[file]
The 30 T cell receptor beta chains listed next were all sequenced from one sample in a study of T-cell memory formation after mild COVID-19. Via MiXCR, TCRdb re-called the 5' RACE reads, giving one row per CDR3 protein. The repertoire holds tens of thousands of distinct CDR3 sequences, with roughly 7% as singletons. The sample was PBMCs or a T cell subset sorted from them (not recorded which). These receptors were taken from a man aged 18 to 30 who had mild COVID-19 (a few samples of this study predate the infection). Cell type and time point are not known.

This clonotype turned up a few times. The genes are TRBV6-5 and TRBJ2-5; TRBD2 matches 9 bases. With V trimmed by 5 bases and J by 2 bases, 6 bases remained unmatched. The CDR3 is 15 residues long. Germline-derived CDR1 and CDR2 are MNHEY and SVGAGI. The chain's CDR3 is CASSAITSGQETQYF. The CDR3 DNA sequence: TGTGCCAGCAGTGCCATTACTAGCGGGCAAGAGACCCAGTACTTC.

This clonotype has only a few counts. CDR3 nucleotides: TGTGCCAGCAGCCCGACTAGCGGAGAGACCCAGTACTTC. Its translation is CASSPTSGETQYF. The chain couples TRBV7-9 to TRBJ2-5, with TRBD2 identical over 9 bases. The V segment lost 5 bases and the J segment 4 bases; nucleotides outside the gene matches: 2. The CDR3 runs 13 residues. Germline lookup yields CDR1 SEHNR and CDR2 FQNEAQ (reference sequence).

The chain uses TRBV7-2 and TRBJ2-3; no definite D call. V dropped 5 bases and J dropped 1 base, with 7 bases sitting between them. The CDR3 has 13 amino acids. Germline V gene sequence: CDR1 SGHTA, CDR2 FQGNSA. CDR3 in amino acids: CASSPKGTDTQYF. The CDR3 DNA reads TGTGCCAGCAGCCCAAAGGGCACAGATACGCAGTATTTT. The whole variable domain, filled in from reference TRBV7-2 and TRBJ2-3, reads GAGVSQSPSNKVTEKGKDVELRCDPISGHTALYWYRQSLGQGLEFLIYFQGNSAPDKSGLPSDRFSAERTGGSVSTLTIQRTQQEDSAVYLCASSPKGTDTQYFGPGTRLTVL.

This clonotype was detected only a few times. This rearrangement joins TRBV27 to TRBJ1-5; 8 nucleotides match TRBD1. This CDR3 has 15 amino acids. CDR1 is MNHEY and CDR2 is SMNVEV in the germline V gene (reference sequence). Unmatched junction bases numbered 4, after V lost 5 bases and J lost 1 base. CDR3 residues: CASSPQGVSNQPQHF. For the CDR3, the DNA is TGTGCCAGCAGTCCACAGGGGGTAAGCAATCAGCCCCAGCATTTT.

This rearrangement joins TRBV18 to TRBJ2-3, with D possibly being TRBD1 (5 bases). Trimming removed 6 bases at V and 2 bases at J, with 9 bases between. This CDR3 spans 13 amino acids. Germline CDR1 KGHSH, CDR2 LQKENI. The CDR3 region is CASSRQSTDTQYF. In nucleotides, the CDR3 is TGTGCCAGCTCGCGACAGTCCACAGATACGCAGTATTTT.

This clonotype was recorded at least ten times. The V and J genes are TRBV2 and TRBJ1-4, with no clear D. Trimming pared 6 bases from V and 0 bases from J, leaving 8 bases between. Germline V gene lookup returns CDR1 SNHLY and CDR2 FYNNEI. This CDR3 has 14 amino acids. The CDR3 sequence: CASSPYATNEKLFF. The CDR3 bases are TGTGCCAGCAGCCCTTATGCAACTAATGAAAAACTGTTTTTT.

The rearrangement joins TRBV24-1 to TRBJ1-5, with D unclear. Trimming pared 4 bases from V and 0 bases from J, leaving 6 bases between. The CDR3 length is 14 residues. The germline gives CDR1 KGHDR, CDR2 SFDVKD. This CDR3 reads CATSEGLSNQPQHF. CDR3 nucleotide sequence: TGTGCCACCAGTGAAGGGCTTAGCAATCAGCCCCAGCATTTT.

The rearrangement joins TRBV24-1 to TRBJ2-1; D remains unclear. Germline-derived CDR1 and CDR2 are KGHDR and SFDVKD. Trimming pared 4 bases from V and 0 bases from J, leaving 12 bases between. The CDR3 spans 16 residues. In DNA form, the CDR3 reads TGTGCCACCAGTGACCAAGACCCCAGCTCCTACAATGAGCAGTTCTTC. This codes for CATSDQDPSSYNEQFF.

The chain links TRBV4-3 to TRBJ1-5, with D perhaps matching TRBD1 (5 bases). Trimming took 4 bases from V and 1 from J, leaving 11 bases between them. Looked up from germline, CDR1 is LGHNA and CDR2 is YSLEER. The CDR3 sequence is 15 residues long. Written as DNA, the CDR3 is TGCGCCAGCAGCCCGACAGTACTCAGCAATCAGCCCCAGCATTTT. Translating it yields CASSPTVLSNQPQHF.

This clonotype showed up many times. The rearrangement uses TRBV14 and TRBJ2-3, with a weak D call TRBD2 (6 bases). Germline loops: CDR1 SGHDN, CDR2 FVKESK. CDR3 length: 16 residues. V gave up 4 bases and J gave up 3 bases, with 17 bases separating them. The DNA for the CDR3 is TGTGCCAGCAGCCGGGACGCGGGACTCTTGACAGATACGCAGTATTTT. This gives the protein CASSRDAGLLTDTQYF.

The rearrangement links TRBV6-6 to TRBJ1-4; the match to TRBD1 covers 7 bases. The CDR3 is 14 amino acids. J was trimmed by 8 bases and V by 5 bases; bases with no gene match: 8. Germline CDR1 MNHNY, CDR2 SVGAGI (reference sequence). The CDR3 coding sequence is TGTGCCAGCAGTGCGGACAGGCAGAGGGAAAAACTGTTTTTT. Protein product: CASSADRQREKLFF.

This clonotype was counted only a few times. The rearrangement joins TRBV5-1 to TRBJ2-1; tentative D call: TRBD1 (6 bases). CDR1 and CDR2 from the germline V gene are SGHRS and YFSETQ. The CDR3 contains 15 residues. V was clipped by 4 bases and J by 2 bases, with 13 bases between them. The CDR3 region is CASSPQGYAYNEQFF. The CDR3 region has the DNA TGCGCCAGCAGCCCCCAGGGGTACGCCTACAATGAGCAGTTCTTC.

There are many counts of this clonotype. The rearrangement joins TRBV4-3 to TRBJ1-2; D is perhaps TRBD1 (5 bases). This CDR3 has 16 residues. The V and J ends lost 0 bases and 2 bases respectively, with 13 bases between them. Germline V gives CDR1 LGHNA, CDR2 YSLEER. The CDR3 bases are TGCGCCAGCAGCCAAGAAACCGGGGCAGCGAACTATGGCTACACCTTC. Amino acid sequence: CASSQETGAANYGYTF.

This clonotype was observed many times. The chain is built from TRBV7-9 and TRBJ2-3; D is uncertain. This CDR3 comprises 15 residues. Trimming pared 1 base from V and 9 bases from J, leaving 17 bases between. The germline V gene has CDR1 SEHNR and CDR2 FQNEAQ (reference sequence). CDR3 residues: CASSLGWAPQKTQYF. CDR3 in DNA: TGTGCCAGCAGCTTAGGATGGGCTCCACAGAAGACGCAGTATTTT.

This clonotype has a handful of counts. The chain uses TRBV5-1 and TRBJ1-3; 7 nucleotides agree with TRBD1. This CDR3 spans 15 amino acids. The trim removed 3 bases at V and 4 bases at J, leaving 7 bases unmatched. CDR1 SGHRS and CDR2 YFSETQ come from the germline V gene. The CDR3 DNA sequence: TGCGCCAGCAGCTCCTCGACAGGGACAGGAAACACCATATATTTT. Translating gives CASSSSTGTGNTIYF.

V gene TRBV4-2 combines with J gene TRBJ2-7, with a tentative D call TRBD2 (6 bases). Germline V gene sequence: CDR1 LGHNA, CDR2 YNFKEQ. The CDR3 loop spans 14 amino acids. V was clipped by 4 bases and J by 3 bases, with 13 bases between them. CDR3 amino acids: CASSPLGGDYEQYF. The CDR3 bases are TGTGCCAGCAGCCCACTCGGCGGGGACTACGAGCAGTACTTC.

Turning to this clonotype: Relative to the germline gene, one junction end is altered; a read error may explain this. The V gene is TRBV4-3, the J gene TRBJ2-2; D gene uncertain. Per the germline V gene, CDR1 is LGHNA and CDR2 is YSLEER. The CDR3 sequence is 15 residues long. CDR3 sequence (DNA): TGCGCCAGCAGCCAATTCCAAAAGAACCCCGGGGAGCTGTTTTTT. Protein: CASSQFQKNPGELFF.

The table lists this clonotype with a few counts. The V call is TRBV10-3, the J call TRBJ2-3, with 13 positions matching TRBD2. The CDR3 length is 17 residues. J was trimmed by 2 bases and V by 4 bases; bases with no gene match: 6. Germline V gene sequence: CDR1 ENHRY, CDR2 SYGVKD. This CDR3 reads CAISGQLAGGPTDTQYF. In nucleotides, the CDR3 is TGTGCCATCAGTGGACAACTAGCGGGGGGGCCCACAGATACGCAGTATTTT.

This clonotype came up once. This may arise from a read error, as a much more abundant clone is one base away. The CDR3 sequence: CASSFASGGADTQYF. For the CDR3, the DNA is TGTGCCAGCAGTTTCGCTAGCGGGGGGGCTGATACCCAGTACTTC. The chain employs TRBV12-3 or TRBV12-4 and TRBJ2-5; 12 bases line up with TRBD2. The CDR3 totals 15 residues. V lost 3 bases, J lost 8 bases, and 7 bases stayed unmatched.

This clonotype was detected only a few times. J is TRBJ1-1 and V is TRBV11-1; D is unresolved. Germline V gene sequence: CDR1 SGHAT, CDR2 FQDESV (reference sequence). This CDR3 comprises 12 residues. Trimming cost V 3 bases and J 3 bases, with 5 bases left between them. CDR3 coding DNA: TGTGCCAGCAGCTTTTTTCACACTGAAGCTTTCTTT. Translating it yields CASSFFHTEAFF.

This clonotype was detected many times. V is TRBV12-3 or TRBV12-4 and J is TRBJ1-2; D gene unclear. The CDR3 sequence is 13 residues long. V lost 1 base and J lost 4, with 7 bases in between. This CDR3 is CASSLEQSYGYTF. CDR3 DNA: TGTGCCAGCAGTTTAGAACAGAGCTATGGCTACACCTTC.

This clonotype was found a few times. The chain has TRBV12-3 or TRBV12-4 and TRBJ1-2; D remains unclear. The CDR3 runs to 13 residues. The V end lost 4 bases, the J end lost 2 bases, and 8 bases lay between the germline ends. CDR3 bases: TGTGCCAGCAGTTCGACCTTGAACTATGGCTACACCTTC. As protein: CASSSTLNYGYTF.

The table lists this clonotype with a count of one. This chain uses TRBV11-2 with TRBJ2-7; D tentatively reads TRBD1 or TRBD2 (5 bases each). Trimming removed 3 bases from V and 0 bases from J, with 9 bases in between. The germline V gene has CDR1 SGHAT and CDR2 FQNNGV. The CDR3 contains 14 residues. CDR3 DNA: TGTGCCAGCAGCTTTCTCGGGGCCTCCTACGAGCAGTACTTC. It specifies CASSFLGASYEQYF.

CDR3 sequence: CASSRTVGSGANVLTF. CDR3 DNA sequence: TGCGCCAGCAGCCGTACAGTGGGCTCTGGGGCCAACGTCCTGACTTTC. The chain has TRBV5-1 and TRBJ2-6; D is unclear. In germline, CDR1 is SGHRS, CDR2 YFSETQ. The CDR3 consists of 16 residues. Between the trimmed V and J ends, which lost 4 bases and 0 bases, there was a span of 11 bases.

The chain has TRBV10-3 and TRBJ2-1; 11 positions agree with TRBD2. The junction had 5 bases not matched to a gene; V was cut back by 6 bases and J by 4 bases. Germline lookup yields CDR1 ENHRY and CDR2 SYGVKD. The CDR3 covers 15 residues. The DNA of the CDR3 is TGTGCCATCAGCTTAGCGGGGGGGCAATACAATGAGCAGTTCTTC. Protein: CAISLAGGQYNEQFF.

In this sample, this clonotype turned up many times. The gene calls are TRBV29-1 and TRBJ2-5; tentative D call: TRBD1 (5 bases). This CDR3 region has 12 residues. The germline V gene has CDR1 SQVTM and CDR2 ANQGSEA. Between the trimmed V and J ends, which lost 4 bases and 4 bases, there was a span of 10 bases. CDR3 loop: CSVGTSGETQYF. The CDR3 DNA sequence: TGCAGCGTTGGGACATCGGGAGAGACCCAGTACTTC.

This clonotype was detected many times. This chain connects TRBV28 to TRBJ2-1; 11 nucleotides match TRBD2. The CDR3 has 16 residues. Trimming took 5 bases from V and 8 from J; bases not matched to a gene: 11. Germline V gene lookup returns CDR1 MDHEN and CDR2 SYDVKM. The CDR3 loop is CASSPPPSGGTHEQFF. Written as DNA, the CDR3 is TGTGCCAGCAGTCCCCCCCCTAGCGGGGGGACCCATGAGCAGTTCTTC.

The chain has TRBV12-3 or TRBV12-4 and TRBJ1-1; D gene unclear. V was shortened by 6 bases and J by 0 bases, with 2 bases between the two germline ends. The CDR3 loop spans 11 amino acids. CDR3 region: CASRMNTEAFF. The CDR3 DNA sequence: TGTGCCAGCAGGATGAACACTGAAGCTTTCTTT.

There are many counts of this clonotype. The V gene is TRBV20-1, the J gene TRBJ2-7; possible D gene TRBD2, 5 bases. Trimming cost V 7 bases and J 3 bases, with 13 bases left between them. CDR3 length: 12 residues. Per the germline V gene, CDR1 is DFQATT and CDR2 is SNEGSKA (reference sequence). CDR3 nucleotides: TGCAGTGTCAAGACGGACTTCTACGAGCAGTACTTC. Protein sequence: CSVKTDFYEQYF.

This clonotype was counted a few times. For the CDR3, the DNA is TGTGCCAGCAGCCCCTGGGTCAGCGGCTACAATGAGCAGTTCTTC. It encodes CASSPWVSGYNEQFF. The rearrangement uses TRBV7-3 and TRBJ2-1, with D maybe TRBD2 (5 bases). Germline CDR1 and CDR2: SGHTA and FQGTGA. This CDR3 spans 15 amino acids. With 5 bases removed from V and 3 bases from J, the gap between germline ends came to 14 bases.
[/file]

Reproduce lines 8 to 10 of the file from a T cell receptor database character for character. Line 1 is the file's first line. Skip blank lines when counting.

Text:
The rearrangement joins TRBV24-1 to TRBJ1-5, with D unclear. Trimming pared 4 bases from V and 0 bases from J, leaving 6 bases between. The CDR3 length is 14 residues. The germline gives CDR1 KGHDR, CDR2 SFDVKD. This CDR3 reads CATSEGLSNQPQHF. CDR3 nucleotide sequence: TGTGCCACCAGTGAAGGGCTTAGCAATCAGCCCCAGCATTTT.

The rearrangement joins TRBV24-1 to TRBJ2-1; D remains unclear. Germline-derived CDR1 and CDR2 are KGHDR and SFDVKD. Trimming pared 4 bases from V and 0 bases from J, leaving 12 bases between. The CDR3 spans 16 residues. In DNA form, the CDR3 reads TGTGCCACCAGTGACCAAGACCCCAGCTCCTACAATGAGCAGTTCTTC. This codes for CATSDQDPSSYNEQFF.

The chain links TRBV4-3 to TRBJ1-5, with D perhaps matching TRBD1 (5 bases). Trimming took 4 bases from V and 1 from J, leaving 11 bases between them. Looked up from germline, CDR1 is LGHNA and CDR2 is YSLEER. The CDR3 sequence is 15 residues long. Written as DNA, the CDR3 is TGCGCCAGCAGCCCGACAGTACTCAGCAATCAGCCCCAGCATTTT. Translating it yields CASSPTVLSNQPQHF.